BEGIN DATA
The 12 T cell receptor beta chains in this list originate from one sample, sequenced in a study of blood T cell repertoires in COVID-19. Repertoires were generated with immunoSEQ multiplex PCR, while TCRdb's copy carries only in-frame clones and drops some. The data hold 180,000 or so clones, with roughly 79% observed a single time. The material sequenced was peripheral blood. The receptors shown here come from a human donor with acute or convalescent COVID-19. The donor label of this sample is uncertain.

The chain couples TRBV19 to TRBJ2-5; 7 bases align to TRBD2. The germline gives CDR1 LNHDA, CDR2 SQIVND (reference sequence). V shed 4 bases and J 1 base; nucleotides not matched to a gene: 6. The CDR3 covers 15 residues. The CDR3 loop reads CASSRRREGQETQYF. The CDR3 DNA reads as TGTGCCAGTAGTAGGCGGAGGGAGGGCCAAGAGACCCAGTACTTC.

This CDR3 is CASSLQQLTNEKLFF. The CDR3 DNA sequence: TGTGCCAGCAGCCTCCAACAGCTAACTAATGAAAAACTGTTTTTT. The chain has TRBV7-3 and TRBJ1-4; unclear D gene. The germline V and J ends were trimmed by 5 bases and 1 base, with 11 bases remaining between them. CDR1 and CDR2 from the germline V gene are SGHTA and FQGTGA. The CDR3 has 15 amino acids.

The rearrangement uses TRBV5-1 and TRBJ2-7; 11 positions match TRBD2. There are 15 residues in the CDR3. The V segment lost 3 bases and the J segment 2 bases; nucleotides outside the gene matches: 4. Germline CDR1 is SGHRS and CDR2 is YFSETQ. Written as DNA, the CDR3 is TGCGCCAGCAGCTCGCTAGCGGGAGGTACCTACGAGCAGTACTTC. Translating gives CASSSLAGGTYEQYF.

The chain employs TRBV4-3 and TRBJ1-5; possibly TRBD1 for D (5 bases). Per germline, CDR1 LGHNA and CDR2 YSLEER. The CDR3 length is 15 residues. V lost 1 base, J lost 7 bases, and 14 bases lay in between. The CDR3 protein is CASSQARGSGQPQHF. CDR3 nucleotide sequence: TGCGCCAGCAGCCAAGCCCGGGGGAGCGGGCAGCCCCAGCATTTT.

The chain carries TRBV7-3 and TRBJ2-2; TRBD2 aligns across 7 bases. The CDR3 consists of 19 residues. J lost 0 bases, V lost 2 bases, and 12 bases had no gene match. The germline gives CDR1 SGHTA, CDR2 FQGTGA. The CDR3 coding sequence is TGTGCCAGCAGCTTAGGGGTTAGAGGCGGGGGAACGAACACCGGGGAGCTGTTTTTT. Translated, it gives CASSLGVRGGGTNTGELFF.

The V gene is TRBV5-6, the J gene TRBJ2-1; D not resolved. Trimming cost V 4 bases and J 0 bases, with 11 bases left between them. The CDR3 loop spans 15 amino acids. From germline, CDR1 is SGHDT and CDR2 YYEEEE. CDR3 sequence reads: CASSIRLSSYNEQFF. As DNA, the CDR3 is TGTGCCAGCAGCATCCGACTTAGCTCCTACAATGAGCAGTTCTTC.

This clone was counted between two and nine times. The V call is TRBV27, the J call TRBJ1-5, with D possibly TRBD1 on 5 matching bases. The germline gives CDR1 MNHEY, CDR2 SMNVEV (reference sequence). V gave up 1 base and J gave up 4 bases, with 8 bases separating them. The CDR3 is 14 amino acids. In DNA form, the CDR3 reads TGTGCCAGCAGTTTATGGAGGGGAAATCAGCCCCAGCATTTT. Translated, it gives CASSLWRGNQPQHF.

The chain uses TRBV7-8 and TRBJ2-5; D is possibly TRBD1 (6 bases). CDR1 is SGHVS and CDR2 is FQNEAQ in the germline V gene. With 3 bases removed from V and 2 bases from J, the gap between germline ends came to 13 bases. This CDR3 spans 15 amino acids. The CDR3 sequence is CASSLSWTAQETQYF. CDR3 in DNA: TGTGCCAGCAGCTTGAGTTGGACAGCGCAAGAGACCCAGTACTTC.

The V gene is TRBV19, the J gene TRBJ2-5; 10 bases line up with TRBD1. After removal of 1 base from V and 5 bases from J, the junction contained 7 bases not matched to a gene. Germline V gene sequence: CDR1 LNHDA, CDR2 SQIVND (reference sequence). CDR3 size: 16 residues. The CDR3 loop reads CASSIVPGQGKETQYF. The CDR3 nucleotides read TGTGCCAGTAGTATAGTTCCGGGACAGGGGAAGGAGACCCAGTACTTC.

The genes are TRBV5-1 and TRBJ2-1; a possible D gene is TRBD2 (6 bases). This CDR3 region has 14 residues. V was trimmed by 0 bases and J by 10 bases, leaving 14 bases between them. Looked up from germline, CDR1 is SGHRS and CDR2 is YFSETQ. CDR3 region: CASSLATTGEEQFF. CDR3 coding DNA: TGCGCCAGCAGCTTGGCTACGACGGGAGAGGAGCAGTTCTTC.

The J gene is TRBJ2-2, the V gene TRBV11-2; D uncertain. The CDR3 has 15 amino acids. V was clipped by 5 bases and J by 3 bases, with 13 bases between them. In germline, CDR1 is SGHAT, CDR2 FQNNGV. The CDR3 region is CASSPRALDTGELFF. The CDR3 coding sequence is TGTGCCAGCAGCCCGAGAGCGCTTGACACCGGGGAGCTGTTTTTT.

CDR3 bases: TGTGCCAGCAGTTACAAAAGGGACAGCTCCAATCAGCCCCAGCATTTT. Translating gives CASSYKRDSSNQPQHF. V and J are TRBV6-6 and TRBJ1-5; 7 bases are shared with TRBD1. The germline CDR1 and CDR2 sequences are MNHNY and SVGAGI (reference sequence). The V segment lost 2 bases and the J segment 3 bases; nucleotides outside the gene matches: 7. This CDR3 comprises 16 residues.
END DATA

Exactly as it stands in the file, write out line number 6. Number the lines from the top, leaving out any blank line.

The chain carries TRBV7-3 and TRBJ2-2; TRBD2 aligns across 7 bases. The CDR3 consists of 19 residues. J lost 0 bases, V lost 2 bases, and 12 bases had no gene match. The germline gives CDR1 SGHTA, CDR2 FQGTGA. The CDR3 coding sequence is TGTGCCAGCAGCTTAGGGGTTAGAGGCGGGGGAACGAACACCGGGGAGCTGTTTTTT. Translated, it gives CASSLGVRGGGTNTGELFF.